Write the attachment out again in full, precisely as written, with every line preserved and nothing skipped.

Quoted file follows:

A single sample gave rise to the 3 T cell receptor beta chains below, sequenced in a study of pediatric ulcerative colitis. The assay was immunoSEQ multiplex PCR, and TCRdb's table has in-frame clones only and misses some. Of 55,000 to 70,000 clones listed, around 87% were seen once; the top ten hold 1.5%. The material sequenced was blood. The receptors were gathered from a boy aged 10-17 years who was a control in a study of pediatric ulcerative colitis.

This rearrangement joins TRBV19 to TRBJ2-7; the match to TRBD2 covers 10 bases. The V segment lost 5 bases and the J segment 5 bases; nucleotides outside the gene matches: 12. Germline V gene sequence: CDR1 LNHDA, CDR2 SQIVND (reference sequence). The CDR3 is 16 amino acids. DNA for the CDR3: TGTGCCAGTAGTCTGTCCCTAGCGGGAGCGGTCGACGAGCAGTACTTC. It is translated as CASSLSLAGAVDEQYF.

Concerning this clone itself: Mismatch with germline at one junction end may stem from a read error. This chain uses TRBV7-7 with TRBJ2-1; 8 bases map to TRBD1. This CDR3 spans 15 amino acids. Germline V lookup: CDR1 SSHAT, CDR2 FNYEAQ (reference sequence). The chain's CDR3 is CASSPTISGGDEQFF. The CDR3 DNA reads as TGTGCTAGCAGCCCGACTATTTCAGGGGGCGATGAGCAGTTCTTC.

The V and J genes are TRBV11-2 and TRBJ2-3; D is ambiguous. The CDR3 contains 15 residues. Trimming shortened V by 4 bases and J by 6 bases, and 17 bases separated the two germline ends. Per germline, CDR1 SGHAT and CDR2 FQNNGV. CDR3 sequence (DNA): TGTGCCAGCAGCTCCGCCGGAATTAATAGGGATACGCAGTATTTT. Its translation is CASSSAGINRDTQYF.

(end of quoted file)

A single sample gave rise to the 3 T cell receptor beta chains below, sequenced in a study of pediatric ulcerative colitis. The assay was immunoSEQ multiplex PCR, and TCRdb's table has in-frame clones only and misses some. Of 55,000 to 70,000 clones listed, around 87% were seen once; the top ten hold 1.5%. The material sequenced was blood. The receptors were gathered from a boy aged 10-17 years who was a control in a study of pediatric ulcerative colitis.

This rearrangement joins TRBV19 to TRBJ2-7; the match to TRBD2 covers 10 bases. The V segment lost 5 bases and the J segment 5 bases; nucleotides outside the gene matches: 12. Germline V gene sequence: CDR1 LNHDA, CDR2 SQIVND (reference sequence). The CDR3 is 16 amino acids. DNA for the CDR3: TGTGCCAGTAGTCTGTCCCTAGCGGGAGCGGTCGACGAGCAGTACTTC. It is translated as CASSLSLAGAVDEQYF.

Concerning this clone itself: Mismatch with germline at one junction end may stem from a read error. This chain uses TRBV7-7 with TRBJ2-1; 8 bases map to TRBD1. This CDR3 spans 15 amino acids. Germline V lookup: CDR1 SSHAT, CDR2 FNYEAQ (reference sequence). The chain's CDR3 is CASSPTISGGDEQFF. The CDR3 DNA reads as TGTGCTAGCAGCCCGACTATTTCAGGGGGCGATGAGCAGTTCTTC.

The V and J genes are TRBV11-2 and TRBJ2-3; D is ambiguous. The CDR3 contains 15 residues. Trimming shortened V by 4 bases and J by 6 bases, and 17 bases separated the two germline ends. Per germline, CDR1 SGHAT and CDR2 FQNNGV. CDR3 sequence (DNA): TGTGCCAGCAGCTCCGCCGGAATTAATAGGGATACGCAGTATTTT. Its translation is CASSSAGINRDTQYF.